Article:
This Sunday we will close our sermon series The Purpose and Promises of God from Genesis 12-36. I must say this has been a most impactful study for me. God has reinforced a number of truths as well as brought new insights to mind. In short, I’ve been changed by our investment in Genesis. I trust it is the same for you because the Spirit of God always uses the Word of God to change the people of God.
For the blog this week, a few from the Kossuth Elder Team have shared what they are taking away from this study as we close up. I’m pleased to include those thoughts below in an effort to encourage you today.
Insights and Takeaways:
A flawed expression of faith is still an expression of faith. God used imperfect people. Even when God grew those imperfect people, their responses to him were still often imperfect. The imperfect responses didn’t mean they weren’t loved by God and being used by him. In fact, it meant they still had much to learn and were still being grown by him. – Mikel Berger
Two themes have struck me the most. The first is God’s initiative. I was reminded again and again that it is God himself who makes the first move. This move was designed before time even began and is set in motion in the first book of the Bible. Even as God’s covenant people fail multiple times, God continues to take the initiative in moving his purpose and promises forward. The second is the messiness of God’s covenant people. We often position the patriarchs as heroes, but they were not. They were a mess. They would be embarrassed to know we were reading their stories. But these are the kinds of people that God loves and involves in his purpose. I’m messy, too, which gives me hope that God loves me still and will involve me in his plan as well. – Abraham Cremeens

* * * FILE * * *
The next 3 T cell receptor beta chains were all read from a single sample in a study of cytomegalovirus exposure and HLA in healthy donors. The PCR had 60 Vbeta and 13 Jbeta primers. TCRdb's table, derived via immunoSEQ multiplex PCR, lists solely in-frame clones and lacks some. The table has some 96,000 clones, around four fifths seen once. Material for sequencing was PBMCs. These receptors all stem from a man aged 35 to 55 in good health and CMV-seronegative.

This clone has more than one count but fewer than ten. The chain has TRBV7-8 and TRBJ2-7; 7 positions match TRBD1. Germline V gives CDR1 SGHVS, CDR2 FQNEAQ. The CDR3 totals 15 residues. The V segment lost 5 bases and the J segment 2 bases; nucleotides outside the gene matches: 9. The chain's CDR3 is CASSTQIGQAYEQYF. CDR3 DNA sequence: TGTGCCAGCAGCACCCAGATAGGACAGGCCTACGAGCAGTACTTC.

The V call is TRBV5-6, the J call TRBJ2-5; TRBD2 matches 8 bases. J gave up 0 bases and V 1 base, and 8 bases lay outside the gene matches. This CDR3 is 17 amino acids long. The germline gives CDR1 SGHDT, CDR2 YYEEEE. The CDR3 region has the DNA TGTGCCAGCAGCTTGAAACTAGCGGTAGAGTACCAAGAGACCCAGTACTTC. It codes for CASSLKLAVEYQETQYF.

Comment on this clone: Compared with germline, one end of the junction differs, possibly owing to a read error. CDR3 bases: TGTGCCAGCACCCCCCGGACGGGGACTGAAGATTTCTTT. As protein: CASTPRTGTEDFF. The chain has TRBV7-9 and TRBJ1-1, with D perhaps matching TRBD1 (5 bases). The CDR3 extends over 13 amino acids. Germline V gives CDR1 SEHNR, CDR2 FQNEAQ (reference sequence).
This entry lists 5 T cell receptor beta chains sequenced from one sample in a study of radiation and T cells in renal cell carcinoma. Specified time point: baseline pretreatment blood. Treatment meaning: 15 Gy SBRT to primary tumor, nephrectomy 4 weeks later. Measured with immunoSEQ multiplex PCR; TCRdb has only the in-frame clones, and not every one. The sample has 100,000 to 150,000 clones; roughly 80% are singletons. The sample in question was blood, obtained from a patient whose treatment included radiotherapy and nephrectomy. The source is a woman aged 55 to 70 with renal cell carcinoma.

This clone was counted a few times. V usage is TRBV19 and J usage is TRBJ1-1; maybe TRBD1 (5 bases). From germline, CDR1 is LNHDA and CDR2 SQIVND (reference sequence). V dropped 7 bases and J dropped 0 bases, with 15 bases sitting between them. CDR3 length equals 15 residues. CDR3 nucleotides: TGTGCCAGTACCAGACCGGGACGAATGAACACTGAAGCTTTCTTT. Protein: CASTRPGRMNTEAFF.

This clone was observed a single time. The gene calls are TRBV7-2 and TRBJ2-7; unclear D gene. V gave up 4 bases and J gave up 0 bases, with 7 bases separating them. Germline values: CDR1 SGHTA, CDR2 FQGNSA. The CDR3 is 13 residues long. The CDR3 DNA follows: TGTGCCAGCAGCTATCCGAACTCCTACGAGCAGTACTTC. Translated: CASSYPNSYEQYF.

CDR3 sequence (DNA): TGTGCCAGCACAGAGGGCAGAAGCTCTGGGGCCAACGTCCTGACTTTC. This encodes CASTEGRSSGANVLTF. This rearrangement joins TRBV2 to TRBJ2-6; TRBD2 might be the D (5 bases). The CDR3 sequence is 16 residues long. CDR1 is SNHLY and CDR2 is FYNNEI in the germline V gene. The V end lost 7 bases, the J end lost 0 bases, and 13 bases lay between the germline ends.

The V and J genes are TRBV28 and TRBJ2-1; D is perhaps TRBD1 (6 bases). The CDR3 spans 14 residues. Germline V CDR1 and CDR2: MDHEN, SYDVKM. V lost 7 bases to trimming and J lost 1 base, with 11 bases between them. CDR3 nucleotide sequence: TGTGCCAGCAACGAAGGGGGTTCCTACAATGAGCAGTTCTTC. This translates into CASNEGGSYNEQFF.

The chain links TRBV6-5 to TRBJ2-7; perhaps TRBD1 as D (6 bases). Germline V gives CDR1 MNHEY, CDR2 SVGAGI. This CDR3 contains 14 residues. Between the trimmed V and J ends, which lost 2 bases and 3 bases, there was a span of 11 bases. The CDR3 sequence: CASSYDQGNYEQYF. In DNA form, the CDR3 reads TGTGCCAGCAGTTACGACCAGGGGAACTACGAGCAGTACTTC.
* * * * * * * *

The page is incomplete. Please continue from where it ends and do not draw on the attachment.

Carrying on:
I think what most stands out to me from this series is how God works in ways we would never expect. He chooses people we would have overlooked. He permits failures we would have prevented. He allows his people to suffer in ways that feel confusing and frustrating. He makes promises that seem—no, that actually are—impossible. And he weaves it all together to bring about his purpose in this world. – Will Peycke
This is a big point from this series that has been impressed upon me: that we see ourselves in the lives of the patriarchs and that it is the mercy and grace of God which keeps drawing our attention to our Savior and King! Before we get too self-righteous in our view of Jacob...let’s quickly remind ourselves that the Bible, a marvelous mirror for us to gaze into while learning about God and His ways, shows us the people that God chooses to use, short-comings and all, so we will see ourselves. Whether you have realized this yet or not, we are more like Jacob and his sons than we would care to admit. – Paul Briggs
A Final Thought
I’m sure you have a key thought or two you are leaving with as well. (If you care to share, please email those thoughts to firstname.lastname@example.org). As we close up this Sunday, my hope is that we won’t leave any of these lessons behind but take them along with us as we continue the legacy of God’s covenant people in this world. In that sense, the narrative of Genesis never came to a close. We continue to be a part of God’s purpose in this world as we continue to hold on to his promises. We may be messy, but God is doing something in us and through us. Enjoy the narrative that God is writing for you. It is a good one.